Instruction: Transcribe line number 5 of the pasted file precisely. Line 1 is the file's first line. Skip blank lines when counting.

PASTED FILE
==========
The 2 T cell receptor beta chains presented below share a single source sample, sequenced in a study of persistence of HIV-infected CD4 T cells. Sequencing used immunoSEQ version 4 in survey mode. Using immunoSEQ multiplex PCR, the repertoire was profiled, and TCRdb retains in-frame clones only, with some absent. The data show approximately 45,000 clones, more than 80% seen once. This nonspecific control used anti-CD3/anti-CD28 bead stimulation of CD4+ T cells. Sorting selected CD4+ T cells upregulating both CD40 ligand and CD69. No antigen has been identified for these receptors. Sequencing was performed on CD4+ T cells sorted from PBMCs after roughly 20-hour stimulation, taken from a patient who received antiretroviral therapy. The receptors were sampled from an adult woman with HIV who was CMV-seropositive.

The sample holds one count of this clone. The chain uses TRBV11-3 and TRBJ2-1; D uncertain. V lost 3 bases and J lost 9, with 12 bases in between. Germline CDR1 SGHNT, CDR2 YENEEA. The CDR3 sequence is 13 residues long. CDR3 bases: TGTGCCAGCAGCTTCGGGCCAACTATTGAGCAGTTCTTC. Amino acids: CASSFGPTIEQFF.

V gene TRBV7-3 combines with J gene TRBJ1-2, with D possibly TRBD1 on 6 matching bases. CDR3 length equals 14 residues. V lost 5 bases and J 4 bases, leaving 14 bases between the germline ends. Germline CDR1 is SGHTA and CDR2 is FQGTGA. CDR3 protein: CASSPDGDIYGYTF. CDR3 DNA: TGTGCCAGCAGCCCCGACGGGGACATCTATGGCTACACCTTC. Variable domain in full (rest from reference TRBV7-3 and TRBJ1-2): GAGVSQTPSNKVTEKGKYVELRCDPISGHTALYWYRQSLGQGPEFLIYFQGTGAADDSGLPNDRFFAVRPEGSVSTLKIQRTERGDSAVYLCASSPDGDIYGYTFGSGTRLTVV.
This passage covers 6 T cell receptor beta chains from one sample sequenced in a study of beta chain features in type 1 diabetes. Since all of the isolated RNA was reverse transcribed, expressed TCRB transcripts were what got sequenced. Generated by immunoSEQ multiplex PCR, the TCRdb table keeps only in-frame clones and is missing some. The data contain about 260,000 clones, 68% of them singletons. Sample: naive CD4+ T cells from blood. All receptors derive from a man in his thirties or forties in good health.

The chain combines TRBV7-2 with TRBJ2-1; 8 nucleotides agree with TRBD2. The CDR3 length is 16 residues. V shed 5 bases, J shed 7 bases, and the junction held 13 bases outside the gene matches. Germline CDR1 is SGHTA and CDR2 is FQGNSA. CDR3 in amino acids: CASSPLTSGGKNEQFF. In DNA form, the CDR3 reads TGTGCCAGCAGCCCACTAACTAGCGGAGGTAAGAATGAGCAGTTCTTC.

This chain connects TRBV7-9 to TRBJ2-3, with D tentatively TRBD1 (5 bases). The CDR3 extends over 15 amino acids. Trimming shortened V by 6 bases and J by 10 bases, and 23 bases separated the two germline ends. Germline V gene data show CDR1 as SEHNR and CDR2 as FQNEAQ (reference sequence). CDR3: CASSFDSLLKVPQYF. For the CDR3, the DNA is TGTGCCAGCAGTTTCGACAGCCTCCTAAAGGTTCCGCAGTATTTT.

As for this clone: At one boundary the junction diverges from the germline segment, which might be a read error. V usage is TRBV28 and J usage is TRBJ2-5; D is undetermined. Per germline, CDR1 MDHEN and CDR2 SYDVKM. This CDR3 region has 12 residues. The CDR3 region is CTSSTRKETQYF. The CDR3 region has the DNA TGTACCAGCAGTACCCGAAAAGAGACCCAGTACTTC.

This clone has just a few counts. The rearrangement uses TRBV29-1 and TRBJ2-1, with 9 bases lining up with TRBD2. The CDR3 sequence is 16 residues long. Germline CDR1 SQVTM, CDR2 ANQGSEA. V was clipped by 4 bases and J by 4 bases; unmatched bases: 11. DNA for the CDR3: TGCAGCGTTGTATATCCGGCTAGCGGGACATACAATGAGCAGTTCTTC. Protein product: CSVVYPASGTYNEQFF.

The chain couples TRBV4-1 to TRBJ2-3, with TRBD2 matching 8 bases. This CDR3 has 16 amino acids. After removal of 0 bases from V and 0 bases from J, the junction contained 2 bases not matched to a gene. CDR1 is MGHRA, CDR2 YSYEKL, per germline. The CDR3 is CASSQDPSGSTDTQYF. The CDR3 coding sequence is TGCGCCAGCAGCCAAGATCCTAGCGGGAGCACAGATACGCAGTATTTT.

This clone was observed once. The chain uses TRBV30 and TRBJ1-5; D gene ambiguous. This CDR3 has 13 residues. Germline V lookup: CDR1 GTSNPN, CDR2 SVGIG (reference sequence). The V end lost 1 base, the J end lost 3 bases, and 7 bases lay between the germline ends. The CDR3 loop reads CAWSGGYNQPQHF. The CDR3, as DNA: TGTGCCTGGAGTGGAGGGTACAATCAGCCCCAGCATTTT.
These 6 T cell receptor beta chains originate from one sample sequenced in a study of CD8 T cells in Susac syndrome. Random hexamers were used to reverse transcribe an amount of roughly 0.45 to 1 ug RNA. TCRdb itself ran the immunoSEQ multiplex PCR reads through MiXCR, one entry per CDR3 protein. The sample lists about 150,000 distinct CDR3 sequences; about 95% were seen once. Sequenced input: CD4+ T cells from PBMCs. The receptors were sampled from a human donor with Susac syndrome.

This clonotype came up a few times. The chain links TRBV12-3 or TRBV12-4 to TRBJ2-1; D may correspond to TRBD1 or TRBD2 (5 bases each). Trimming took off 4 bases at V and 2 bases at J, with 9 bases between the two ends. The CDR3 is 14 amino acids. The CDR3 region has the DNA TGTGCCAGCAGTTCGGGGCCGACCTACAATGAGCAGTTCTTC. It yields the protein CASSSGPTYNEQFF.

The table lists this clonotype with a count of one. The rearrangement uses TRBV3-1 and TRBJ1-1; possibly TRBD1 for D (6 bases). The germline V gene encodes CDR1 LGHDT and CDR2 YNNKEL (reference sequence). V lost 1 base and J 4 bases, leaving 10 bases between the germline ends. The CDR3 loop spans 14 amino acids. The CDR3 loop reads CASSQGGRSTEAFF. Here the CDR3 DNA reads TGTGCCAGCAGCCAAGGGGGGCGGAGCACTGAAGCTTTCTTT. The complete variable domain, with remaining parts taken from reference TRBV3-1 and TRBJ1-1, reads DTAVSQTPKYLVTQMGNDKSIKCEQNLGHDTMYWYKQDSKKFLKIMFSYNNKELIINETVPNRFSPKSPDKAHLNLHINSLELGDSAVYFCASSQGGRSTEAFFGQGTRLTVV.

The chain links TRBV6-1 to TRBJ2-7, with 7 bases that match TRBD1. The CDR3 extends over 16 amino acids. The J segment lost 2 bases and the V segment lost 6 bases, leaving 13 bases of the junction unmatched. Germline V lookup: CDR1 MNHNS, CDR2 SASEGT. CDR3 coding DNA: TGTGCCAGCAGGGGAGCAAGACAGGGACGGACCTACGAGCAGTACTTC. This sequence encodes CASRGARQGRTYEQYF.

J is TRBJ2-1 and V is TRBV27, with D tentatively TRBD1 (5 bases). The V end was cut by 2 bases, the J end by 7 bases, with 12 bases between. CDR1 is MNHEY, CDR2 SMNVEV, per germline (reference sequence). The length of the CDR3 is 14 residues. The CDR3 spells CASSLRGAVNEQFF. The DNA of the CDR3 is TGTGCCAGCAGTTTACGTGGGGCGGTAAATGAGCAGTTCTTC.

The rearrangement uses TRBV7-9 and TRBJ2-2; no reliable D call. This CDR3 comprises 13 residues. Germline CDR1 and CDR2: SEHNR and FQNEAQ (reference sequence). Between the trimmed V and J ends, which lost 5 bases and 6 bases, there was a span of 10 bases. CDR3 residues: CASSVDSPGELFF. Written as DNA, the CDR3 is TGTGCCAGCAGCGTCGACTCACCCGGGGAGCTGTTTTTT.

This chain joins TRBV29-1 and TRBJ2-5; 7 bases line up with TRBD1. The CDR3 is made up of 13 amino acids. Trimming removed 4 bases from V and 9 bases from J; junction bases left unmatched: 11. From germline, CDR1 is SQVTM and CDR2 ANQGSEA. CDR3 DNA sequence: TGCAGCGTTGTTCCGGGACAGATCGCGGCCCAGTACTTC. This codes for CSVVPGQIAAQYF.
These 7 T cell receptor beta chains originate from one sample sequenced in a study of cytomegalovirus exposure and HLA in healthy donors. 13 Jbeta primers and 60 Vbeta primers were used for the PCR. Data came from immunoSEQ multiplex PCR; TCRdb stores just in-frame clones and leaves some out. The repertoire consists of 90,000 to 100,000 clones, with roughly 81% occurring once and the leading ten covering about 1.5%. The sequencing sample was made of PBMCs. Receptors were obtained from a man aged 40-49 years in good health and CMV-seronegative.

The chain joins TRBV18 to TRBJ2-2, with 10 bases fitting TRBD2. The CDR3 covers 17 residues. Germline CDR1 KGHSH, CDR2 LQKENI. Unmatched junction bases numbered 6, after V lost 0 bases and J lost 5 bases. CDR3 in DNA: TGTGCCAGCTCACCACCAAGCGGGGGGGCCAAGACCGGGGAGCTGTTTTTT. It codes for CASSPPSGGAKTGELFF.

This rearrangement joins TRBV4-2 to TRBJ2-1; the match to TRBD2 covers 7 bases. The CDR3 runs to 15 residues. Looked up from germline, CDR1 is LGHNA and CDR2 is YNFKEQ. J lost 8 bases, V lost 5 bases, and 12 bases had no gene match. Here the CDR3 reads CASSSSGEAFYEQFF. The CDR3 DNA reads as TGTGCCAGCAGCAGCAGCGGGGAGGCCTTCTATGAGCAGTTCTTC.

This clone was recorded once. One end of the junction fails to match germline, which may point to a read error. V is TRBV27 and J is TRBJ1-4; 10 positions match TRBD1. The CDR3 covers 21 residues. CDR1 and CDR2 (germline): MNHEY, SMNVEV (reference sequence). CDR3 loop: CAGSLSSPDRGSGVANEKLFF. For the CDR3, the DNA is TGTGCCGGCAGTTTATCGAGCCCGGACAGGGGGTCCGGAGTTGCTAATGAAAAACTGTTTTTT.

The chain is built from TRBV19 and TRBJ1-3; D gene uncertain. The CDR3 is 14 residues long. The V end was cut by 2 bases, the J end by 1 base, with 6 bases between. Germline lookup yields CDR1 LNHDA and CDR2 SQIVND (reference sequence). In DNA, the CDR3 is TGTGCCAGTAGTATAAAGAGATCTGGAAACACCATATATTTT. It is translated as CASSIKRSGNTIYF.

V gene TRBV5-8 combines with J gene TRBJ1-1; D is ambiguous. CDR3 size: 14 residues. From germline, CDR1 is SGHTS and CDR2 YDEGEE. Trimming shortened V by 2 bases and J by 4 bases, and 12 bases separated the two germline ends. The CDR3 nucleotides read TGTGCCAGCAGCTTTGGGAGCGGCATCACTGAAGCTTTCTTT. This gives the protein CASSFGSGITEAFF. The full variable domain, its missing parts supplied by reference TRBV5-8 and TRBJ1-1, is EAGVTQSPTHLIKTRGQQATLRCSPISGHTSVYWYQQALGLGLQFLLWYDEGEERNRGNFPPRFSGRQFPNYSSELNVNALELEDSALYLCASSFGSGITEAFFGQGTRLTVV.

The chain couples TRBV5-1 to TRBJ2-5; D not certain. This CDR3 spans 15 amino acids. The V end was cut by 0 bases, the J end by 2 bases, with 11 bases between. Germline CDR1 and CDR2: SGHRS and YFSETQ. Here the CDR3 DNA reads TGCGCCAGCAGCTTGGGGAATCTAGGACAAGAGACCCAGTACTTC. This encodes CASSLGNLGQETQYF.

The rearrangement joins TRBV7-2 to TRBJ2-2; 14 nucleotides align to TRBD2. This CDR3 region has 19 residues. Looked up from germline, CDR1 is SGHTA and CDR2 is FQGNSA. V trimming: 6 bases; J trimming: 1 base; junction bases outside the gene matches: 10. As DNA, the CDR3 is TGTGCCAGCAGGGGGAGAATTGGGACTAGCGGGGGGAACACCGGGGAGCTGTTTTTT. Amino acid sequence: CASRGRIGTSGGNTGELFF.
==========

The chain combines TRBV7-2 with TRBJ2-1; 8 nucleotides agree with TRBD2. The CDR3 length is 16 residues. V shed 5 bases, J shed 7 bases, and the junction held 13 bases outside the gene matches. Germline CDR1 is SGHTA and CDR2 is FQGNSA. CDR3 in amino acids: CASSPLTSGGKNEQFF. In DNA form, the CDR3 reads TGTGCCAGCAGCCCACTAACTAGCGGAGGTAAGAATGAGCAGTTCTTC.